Stephanie Stahl Hamilton won election to the Arizona State House in District 21, earning 31% of the vote in the general election (there are 2 seats in this district). She won the Democratic primary on August 2 – three candidates running for two seats. A state senator, community advocate, and progressive Presbyterian minister, Hamilton works to prevent “Christian nationalism from seeping into our state statues” by passing legislation that prohibits discrimination on the basis of religion, as well as, investing in public education and extending more attention and resources to improving public school curriculum. In addition to promoting a fully funded, quality public education system and ending the state’s school voucher program, her policy priorities include protecting the environment, enacting sensible gun safety laws, expanding access to affordable healthcare, and protecting reproductive rights. Hamilton is a strong ally of the atheist and humanist community.

Arkansas

Judson Scanlon

Ran for: Arkansas State House (District 70)

Judson Scanlon ran for election to the Arkansas House of Representatives to represent District 70, earning 43% of the vote in the general election. Scanlon’s political advocacy career started in Washington State working to reverse an anti-gay initiative, and since then, they have continued to work on campaigns in 28 different states before moving back to Arkansas. Scanlon has served on many local, state, and national organizations, including as National LGBTQ Outreach Director for Bernie 2016 and as the Executive Director of Emerge Arkansas. Their priority issues include fully funding public education, protecting access to contraceptives and health care, and providing a social safety net for vulnerable communities in Arkansas. Scanlon is a person of faith and a firm believer in the separation of church and state.

Chenoa Summers

Ran for: Arkansas State Senate (District 20)

Chenoa Summers ran the Arkansas State Senate in District 20, earning 38% of the vote in the general election. Summers is a student research assistant in a botany lab at Arkansas State University, where she is earning a degree in biology with emphasis in botany. This will be her fifth degree having earned degrees in general education, natural sciences, physics, and environmental science. Her campaign received the endorsement of 314 Action, whose mission is to elect scientists to public office. Summers policy priorities include: fighting against book bans at libraries and our public schools, expanding Medicaid, increasing funding for public television, defending women’s and LGBTQIA+ rights, making birth control more accessible, and addressing climate change. Summers is an atheist.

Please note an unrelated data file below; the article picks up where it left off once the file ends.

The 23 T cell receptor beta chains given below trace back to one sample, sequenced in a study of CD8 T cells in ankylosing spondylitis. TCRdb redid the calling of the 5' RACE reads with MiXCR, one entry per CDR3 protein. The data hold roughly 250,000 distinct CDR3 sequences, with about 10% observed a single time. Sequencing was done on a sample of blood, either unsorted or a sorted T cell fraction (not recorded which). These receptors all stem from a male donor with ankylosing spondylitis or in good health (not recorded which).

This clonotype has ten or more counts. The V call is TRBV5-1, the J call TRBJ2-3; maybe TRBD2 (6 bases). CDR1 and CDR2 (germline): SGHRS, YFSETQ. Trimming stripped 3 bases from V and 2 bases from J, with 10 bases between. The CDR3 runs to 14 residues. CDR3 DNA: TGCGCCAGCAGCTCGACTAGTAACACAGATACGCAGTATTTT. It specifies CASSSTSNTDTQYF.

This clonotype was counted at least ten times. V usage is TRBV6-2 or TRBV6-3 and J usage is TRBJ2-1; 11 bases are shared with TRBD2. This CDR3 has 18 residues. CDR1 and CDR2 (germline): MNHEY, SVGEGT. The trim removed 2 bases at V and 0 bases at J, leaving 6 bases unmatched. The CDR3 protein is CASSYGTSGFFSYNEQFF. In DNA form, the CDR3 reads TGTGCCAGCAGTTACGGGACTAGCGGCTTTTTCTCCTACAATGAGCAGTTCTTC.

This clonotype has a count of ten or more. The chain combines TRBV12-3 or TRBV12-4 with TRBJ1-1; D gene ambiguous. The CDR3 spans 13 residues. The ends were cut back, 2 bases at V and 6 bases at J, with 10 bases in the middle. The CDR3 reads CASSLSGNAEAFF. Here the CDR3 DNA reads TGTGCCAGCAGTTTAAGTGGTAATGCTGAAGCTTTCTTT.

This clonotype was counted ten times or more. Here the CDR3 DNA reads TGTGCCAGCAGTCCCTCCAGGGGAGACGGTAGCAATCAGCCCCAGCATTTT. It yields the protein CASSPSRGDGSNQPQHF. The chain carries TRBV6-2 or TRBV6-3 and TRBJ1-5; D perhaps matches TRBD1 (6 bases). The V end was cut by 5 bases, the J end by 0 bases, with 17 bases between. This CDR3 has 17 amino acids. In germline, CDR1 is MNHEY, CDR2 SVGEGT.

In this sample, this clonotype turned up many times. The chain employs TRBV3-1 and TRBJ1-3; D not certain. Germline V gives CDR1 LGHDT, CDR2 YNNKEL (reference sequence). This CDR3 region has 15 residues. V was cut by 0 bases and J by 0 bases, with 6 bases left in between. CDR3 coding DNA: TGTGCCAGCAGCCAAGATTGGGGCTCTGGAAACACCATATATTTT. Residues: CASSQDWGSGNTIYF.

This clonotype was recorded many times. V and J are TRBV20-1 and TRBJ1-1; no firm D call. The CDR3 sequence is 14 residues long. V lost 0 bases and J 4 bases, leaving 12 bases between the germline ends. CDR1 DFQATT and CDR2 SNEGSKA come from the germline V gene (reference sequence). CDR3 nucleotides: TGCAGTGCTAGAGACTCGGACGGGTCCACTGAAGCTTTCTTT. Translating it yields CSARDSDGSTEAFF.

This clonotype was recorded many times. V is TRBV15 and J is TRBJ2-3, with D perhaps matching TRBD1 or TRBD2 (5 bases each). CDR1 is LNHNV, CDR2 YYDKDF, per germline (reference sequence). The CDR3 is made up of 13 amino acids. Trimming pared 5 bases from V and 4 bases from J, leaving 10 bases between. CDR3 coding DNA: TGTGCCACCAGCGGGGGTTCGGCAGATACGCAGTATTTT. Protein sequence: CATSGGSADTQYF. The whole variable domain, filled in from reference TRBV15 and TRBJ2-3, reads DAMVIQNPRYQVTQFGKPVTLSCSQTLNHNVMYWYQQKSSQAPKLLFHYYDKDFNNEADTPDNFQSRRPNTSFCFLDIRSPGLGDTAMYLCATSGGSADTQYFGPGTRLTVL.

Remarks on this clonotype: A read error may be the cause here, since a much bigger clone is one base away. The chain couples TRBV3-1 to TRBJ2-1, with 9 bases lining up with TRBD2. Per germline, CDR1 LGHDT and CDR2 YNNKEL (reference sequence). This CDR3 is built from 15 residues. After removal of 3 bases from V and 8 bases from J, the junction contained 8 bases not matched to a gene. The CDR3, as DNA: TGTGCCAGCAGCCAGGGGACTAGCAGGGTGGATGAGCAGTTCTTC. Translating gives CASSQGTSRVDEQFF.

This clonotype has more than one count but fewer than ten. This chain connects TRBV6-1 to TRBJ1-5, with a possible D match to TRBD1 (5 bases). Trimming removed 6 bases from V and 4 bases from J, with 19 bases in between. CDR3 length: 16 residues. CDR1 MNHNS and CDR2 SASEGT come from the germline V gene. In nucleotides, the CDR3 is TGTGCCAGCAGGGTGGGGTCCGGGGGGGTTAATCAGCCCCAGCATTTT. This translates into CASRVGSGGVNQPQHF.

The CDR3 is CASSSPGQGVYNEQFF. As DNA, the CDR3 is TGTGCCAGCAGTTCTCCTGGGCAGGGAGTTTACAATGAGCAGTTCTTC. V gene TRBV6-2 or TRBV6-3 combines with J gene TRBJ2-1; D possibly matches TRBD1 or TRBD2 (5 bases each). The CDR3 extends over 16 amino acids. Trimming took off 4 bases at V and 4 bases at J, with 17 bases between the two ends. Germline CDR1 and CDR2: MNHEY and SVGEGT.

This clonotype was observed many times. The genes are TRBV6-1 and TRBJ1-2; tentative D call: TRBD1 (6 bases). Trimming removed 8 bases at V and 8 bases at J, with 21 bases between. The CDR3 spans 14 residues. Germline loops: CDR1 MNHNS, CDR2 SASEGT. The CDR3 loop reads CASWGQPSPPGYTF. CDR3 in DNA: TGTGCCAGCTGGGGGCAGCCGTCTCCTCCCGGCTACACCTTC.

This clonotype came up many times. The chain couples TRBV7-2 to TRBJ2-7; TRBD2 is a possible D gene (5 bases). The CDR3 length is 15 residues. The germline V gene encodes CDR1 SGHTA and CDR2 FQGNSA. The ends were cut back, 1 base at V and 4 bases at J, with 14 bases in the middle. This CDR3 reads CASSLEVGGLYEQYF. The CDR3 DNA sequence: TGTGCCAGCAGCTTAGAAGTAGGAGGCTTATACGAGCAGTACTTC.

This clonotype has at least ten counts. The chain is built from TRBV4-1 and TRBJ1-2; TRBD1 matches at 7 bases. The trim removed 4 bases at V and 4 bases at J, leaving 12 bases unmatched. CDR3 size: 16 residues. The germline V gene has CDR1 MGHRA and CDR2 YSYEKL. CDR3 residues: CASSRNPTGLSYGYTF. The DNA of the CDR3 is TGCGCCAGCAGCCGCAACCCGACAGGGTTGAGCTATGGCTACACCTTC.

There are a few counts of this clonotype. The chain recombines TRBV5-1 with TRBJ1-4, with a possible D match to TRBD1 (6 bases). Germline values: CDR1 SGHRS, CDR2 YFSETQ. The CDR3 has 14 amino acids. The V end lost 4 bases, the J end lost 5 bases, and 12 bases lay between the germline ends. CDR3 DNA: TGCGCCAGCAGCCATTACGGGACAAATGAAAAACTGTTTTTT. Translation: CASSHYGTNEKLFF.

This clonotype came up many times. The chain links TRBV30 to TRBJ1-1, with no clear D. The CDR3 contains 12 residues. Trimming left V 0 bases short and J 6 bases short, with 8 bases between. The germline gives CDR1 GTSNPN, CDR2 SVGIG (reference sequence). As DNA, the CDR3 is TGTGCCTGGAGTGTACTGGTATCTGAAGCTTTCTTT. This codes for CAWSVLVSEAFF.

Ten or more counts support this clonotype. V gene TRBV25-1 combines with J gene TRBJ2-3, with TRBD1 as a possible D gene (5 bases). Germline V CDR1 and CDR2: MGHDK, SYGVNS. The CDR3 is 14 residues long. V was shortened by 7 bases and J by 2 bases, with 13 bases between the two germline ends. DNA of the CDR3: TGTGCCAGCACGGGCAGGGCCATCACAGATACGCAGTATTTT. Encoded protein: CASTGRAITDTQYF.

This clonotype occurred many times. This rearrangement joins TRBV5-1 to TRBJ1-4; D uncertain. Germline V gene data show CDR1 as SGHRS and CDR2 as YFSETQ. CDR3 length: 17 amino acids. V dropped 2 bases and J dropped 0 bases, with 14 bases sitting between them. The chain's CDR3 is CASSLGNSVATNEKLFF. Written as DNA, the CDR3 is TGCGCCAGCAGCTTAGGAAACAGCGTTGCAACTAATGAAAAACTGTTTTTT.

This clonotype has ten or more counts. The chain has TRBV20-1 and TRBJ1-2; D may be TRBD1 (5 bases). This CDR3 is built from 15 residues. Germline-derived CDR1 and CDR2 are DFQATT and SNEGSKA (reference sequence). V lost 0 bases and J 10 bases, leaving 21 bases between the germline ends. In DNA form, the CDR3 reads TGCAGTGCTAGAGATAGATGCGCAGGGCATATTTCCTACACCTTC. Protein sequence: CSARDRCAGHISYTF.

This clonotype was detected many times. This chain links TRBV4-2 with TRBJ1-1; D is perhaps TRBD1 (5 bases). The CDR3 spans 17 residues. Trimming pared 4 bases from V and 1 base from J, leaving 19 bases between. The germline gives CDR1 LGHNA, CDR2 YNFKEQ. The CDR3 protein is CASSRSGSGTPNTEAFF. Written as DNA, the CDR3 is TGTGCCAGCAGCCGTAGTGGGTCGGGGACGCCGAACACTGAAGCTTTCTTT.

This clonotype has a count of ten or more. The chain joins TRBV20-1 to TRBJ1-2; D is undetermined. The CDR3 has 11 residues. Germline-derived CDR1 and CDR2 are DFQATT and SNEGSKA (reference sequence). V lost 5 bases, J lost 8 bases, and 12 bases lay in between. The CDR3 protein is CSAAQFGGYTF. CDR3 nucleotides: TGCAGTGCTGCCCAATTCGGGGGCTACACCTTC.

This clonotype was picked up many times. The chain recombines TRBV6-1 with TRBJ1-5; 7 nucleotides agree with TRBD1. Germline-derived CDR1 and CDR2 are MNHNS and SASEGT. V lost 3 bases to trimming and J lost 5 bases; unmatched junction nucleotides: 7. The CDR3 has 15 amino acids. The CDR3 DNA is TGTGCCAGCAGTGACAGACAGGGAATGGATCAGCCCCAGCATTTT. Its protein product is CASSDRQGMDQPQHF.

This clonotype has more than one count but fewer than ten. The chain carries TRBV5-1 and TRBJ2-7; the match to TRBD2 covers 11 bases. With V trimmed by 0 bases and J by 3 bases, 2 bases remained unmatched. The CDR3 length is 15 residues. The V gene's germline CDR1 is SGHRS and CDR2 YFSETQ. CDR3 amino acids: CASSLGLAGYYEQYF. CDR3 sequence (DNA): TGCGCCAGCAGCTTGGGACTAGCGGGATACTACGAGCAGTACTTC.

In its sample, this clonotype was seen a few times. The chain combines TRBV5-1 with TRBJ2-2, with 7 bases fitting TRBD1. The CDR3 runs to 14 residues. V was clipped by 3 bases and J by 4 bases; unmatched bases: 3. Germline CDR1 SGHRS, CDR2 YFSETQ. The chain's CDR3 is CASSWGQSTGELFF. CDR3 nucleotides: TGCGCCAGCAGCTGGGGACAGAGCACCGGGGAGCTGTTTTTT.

California

Sara Aminzadeh

Ran for: California State Assembly (District 12)

Sara Aminzadeh ran for the California Assembly in District 12, earning 48% of the vote in the general election. She finished 2nd of four candidates in the top-two primary on June 7 with 35% of the vote, to move on to the general election. Aminzadeh has devoted more than 20 years advocating for clean water and fighting climate change, including serving as a California Coastal Commissioner. As a member of the California Assembly, she will work with her constituents and colleagues in the legislature to tackle everyday problems with strategies that improve the quality of life and make the community more inclusive and equitable, while effectively addressing the pressing issues of today. She says, “I will confront critical issues such as wildfire prevention, rising sea levels, housing affordability, and services for families with the urgency these issues demand. I will work to ensure every family has access to good quality jobs, affordable healthcare, and mental health support to help us all get through these challenging times.” Aminzadeh is an atheist.